As Sacramento agreed to front some of the dough for a new arena and NBA owners patted themselves on the back for whomping the Players Union in the CBA, long-time Milwaukee Bucks owner and Senator Herb Kohl decided to sell a team that’s had about as much success these past five years as the Seattle Supersonics. When he finally found a couple of New York-based buyers, his Bucks, with the worst record in the league, went for an apparent $550-million – an unheard of amount for a team based in one of the league’s weakest markets with lukewarm future prospects. That Milwaukee went for half-a-billion dollars was revelatory for anyone with a financial stake in the league. That there was already a loosy-goosy public-private partnership on financing a new arena and an option for the league to purchase the team for $575-million if no progress on a new arena has been made by 2017 makes for a low-risk investment. All of a sudden it became clear that the NBA was one hell of a unique and likely profitable place to dump your hundreds of millions.

But the high water mark (to date) happened when billionaire and known honey guzzler Steve Ballmer bought the Clippers for $2-billion this past summer during the Donald Sterling scandal. Earlier in 2014 the franchise had been valued at $575-million by Forbes, but after that sale and over-valuation, Dallas Mavs owner Mark Cuban chimed in that he thought his team’s $765-million valuation by Forbes was too low, that, “I think we’re worth well over a billion.”

Christ this stuff is muddy, but if the Clippers were sold for more than three times their assumed value and the Bucks went for over 30% of their Forbes valuation, then we’re learning a couple things:

  1. Prospective NBA owners and Forbes are in disagreement about the real value of NBA teams.
  2. In the small world of prospective NBA team buyers, there’s a lot of upside to owning a team.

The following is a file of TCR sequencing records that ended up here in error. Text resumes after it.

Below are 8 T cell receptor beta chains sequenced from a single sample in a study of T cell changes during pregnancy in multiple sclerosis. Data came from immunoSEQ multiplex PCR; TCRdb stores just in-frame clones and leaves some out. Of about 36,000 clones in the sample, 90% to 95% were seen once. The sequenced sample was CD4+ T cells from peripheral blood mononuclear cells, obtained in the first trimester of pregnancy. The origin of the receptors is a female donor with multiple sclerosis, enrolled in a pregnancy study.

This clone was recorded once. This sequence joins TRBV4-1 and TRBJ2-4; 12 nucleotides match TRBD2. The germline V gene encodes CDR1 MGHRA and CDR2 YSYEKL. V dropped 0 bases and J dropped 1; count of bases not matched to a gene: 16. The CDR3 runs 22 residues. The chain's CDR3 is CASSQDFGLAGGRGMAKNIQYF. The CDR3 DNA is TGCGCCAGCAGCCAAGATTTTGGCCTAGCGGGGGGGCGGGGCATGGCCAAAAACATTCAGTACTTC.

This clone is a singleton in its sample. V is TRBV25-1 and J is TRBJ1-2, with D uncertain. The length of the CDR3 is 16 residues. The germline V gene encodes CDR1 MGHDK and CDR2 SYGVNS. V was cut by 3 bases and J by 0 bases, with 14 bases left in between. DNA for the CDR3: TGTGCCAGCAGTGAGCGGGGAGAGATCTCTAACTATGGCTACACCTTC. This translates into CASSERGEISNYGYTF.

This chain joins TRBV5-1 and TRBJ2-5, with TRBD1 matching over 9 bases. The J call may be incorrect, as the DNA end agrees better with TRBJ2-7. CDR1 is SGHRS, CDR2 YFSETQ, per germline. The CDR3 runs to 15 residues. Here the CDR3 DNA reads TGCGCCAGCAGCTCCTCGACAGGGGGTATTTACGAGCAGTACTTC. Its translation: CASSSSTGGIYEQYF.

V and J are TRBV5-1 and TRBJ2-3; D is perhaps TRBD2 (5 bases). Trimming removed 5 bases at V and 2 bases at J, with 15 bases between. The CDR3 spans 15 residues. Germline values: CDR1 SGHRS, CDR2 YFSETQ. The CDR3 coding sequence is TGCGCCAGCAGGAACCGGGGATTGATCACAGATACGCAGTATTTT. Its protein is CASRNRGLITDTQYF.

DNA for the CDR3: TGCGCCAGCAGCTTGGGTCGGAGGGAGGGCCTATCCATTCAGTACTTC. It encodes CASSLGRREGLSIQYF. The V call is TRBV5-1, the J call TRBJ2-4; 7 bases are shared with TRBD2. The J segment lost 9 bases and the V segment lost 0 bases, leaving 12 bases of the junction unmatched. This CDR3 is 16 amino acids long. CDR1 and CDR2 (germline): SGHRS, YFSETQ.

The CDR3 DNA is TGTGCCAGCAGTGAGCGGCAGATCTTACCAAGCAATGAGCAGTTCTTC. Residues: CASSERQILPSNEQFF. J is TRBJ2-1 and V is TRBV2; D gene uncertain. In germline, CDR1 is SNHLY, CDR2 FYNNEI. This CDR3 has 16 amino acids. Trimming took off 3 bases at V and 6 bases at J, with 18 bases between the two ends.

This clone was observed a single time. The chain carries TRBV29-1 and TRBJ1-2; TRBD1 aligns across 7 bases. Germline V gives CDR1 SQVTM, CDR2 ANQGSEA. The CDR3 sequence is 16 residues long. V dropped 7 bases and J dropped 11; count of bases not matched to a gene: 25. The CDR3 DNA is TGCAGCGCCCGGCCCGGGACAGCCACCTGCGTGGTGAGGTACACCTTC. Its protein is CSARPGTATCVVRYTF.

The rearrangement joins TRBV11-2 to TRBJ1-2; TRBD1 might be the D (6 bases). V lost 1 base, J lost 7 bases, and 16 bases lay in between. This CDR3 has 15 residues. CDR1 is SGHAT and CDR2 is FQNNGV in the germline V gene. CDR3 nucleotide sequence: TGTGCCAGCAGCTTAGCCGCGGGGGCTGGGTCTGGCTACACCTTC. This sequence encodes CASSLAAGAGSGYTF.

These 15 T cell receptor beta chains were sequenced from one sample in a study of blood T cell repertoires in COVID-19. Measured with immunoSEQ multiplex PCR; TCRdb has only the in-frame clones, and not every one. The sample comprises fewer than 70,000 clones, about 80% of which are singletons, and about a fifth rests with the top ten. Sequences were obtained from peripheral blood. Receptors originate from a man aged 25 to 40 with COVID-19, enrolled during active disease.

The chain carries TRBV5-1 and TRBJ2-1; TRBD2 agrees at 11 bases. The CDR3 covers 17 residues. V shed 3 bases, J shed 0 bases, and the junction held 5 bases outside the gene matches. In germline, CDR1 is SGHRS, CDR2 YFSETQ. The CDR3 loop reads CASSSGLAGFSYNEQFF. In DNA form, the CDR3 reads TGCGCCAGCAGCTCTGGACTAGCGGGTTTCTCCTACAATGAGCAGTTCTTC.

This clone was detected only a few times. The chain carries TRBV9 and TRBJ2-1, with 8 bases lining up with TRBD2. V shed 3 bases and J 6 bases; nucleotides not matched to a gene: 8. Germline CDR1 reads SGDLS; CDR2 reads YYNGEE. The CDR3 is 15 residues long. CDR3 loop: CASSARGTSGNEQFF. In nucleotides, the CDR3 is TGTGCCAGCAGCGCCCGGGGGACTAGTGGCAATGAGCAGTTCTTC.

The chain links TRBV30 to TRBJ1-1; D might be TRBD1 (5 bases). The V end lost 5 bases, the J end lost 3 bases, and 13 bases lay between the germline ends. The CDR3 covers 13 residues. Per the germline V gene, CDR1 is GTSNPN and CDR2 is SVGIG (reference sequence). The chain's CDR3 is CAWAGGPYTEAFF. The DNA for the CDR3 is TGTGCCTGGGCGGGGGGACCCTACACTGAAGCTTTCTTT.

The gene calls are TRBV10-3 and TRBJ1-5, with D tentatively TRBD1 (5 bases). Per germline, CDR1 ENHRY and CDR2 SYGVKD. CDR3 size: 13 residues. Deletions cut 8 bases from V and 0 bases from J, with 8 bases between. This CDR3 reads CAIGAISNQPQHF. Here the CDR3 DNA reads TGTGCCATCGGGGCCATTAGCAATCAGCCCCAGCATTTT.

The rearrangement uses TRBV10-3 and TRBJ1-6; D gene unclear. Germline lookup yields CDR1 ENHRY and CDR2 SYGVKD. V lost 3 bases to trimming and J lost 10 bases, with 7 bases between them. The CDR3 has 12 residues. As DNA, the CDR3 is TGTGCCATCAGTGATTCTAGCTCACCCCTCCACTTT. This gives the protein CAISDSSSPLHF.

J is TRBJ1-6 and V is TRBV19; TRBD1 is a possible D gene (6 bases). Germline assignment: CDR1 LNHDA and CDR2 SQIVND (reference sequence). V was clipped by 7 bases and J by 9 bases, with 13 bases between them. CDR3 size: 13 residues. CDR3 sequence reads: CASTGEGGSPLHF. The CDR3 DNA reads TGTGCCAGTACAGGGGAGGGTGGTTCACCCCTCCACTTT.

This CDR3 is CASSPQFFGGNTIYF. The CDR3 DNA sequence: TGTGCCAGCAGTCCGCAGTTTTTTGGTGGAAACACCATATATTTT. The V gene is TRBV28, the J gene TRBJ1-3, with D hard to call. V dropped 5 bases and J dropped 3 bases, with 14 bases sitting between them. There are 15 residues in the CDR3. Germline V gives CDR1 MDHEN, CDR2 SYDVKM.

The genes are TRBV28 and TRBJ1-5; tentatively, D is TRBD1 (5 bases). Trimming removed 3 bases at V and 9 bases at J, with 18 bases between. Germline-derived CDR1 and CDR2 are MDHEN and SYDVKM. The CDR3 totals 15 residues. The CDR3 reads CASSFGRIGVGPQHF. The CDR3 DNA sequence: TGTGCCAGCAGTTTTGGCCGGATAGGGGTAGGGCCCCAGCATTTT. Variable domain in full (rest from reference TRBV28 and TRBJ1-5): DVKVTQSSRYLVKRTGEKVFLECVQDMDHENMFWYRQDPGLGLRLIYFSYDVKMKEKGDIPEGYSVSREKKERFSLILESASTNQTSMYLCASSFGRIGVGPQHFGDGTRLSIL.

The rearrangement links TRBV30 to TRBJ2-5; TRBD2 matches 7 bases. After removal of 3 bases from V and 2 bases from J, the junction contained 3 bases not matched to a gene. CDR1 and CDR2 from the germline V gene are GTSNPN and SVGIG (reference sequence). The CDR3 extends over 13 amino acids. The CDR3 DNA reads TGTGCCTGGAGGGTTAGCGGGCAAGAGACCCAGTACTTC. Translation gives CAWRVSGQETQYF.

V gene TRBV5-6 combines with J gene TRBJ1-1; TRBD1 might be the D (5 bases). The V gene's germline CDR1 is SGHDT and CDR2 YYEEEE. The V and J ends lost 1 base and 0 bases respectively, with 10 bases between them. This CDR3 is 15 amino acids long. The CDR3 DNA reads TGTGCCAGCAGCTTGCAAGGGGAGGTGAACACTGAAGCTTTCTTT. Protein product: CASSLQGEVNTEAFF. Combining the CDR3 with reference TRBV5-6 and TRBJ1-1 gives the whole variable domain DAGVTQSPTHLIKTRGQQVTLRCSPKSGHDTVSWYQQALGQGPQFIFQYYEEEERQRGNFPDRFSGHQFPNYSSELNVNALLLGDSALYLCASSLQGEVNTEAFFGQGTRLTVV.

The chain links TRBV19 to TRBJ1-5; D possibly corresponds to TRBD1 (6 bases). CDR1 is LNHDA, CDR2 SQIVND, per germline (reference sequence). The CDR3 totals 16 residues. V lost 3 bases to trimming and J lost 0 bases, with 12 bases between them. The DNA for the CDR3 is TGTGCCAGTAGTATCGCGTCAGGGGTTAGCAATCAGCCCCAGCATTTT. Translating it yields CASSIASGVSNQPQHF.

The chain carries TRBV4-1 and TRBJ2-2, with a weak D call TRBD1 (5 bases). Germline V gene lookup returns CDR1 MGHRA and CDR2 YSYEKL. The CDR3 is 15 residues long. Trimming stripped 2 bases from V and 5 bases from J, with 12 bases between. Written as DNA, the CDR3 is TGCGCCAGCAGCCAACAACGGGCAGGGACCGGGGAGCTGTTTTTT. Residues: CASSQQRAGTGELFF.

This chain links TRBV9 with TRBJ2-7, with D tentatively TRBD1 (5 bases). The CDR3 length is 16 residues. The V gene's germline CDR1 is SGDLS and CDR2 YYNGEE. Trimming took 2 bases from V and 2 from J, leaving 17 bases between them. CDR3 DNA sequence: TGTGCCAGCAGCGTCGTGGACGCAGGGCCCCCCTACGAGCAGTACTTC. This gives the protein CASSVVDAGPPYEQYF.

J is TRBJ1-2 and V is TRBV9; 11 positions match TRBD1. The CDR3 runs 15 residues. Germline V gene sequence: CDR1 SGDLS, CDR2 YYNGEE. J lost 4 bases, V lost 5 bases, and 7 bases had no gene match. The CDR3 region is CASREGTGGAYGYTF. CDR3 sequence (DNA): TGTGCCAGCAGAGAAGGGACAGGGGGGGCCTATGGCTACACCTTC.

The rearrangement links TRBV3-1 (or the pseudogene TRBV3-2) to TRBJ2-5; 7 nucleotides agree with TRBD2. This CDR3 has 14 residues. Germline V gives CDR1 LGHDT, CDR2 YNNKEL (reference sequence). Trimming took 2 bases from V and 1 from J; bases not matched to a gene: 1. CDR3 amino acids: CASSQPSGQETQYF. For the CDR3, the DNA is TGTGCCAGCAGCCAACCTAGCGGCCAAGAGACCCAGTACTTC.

I don’t think this is the piece I set out to write, but rather given the inexhaustible information floating around these interwebs, I tumbled into the rabbit hole of NBA business with dollar signs and arena deals spinning like mini-tornadoes inside my mathematically-challenged mind. What is this business both shaping and being shaped by ten men on a basketball court? How is it that everything that ever brought us to the game is, at the game’s highest level, boiled down to the hardest of the hard core, the mighty dollar? My sentimentality about this entire notion feels like a grave, naïve weakness, but that’s not fair to myself nor do I think it’s true, it’s just something I feel. It’s more complex than that, that players and men and women stumble into this game with genuine intentions and the higher they rise, the more they’re sucked into the conveyor belt of the business of sports. It’s an assembly line that starts out targeting athletes at a young age when they’re still supposedly amateurs. It grabs these kids and their families, they’re used and hustled by runners and college coaches while learning to do the same using and hustling – of course, it’s against the rules for the kids to use the system the way it uses them. And fans are there at the star factory, evolving along with the machine, confusedly feeling their genuine fandoms pulverized by a manipulative force designed to exploit their allegiances for all that sweet money. No matter which view you choose to take, the business is still churning away in an insatiable appetite of greed revealed to us all in the stories and analyses and legalese of contractual language and labor constructs that exist in an alien stratosphere.